Dan Dare at the Cosmos Ballroom

John Hartley Williams

amor vincit omnia

Venus lies ahead –
ball of mists and disenchanted fruitfulness,
too hot for charity, too steamy for reproach,
my mission crystalline as snow:
to conquer what has always conquered us.
Airlock doors slide open. They reveal
the Mekon, president of Love Unexpurgated,
a peagreen Humpty Dumpty on a flying plate,
vestigial legs suggesting
toxic misadventures at the antenatal stage,
the sonic scalpel of his voice
sharp inside my brain: Welcome to the planet
humans dream of on their cold blue ball.
Welcome to the temperature of pleasant being.
Dispel colonial ideas.
We’ve been watching humans from afar.
How could anyone invent a game like cricket?

An egg-sliced-open sort of smile.
I descend the ladder of the Peril Two,
alight upon the sighing ground
and contemplate across the rocket park
The Cosmos Ballroom, with its astral sign:
Pleasure Tourist Amorous Infinity is Yours
Without Regard to Species, Origin, or Sex!
‘Unappeasable amour?’ I ask. ‘Is that your creed?’
No, no, the Mekon says. Creed is what Venusians
have never suffered from. We give no credence anywhere
.
He loops a solipsistic loop. Even upside
down his saucer holds him firmly glued:
Venusians adhere – I use the word advisedly –
to two adjacent modes of love,
PARADISE –
he points to entrance Number One -
or its counterpart: DISASTER.

‘No human,’ I remark, ‘would go through that door.’
Ah, the blindness of the Earthling, the Mekon says,
disaster if experienced aright
can be as pleasurable, indeed it may be more so,
than any mere paradise, whose quality . . .

and here the Mekon banks away, then comes zipping back,
. . . contains a level of inherent boredom
most Venusians, at least, deplore.

I jut my famous chin. Perhaps a man
of my renown should take disaster’s door
to prove I’m up to it. This is Venus, after all.
My orders are to let the worst befall.
The Mekon has decided for me.
He nudges me with little bumps toward
a beckoning entrance, finger-fronded.
Through music that has fingers too,
notes that tweak my nose, and fidget
at the spaceworld issue of my pants,
tickled by the shadow of desire, or
disastrous with imperative, I go:
Now put on rollerblades,
slot them in this rail that weaves
a rollercoaster tangle
over Consummation Chasm.
Keep your wits and balance, Dan Dare!
Lose your equilibrium, you’ll fall,
and falling here on Venus is an endless process
that never stops . . .
Suddenly,
I’m launched upon a steepening helter-skelter
in knee-alarming corkscrews.
Massed choirs keen from nowhere:
JOIN US! JOIN US NOW DAN DARE!
The tracks I’m on keep branching. I derail.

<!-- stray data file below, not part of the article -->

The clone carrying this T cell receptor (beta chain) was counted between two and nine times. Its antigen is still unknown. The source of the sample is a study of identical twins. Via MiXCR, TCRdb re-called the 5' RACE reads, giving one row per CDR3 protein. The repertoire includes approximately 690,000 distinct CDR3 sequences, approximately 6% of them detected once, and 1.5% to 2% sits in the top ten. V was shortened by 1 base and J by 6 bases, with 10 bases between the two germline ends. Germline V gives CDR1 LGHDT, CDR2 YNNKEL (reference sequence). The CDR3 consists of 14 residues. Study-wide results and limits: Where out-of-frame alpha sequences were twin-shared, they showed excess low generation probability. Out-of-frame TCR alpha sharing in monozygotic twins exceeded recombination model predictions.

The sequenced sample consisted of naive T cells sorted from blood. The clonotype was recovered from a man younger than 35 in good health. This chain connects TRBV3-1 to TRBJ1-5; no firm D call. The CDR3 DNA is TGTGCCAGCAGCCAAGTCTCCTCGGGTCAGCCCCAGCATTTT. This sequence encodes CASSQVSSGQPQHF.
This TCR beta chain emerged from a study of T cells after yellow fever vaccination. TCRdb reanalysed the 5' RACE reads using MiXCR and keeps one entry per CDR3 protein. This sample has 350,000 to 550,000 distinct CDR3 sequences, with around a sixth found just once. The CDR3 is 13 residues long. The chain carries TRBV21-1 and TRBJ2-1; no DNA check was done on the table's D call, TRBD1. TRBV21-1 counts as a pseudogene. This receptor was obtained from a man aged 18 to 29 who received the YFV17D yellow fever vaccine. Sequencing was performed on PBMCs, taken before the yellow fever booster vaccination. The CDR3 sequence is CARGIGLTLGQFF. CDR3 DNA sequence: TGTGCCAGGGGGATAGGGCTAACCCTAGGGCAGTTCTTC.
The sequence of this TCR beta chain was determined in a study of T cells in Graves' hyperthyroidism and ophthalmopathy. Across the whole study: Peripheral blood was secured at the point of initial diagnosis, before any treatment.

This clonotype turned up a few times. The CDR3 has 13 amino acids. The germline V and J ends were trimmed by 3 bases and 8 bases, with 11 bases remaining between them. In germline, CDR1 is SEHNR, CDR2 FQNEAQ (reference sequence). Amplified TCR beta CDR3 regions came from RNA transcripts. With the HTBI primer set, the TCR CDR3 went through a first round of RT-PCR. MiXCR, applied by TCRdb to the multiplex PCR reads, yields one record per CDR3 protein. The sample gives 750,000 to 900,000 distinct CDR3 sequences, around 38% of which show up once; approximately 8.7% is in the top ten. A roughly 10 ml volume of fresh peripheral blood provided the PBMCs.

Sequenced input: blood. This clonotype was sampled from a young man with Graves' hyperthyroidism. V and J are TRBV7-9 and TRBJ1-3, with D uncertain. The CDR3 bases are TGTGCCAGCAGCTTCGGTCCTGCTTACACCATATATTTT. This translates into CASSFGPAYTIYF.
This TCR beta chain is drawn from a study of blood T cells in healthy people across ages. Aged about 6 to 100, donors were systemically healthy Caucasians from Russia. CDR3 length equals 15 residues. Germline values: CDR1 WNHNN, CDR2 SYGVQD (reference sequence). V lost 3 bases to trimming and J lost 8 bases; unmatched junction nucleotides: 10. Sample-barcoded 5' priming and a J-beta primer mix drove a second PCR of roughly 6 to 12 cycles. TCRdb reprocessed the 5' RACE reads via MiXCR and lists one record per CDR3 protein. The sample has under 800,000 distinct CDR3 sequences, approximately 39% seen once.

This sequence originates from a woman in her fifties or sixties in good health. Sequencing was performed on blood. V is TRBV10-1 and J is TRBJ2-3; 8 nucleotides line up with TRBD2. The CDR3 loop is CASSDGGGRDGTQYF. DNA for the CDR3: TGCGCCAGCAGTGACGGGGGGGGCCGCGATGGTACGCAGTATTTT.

A thousand million voices rise in song
to greet the imminence of my demise.
I lose my spaceworld cap.
My hair’s a streak of flying sweat.
Wafting from the nether world
the limpid ditty fans me with its coo.
Skates jammed firmly back on track,
high above the lullabying tomb,
I bend my knees to take another curve.
A fiery Catherine-wheel displays:
ENTER THE ARCADIAN MAZE.
Here each decision, counting down, leaves more.
I swerve. The signs read
NO WAY OUT, NONE LEFT, NONE LEFT.
More decisions, all of them superfluous.
The false deliverance of an EXIT looms.
Go right? Go left?
I exit into more decisions.
Can this one be the FINAL EXIT?
And then another one. And billions more.
Switch. Turn. Twist. Dodge.
I’m going right. Then left. Then right again.
From vertigo, the chorussing abyss
reiterates its roundelay of little death:
La-la again. La-la again. La-la again.
Then I’m gliding to the station where the Mekon waits:
I thought the famished roar went up
that would have signified
your transmutation to a morsel of amor.
Well, well. They’ll get their chance.
Nothing here, Dan Dare, that’s not discoverable
from one fissiparating body to the next . . .
Let’s say this was
a little fitness test to get you in the mood for proper love . . . ?
May I suggest a cup of sweet green tea?

(ii)

Tea’s a trial too.
It happens in the blue
Venusian afternoon.
Fumes of tea-room dissonance.
Disharmonies of steam.
In slanting mirrors on the walls,
converging to the roof,
misty nymphs demist and mist again.
The Mekon’s eyes
reflect an alleyway of smiles.
Everything that’s female in the universe
dawdles languidly before my gaze.
Accosted, I am twisted
on every eyebeam’s fork.
Nothing for it but to play the hero,
sunset-jawed against the Cosmos Teabar’scockpit lights,
my hand on quivering controls
(the Mekon is enjoying this),
steering wide of a universal mouth
that does not mean to kiss –
beautifully petalled rose,
beautifully petalled rose.
The tea’s infused.
Everything is silent in the silence,
except the glug and trickle
of a samovar – Venusian green and gold.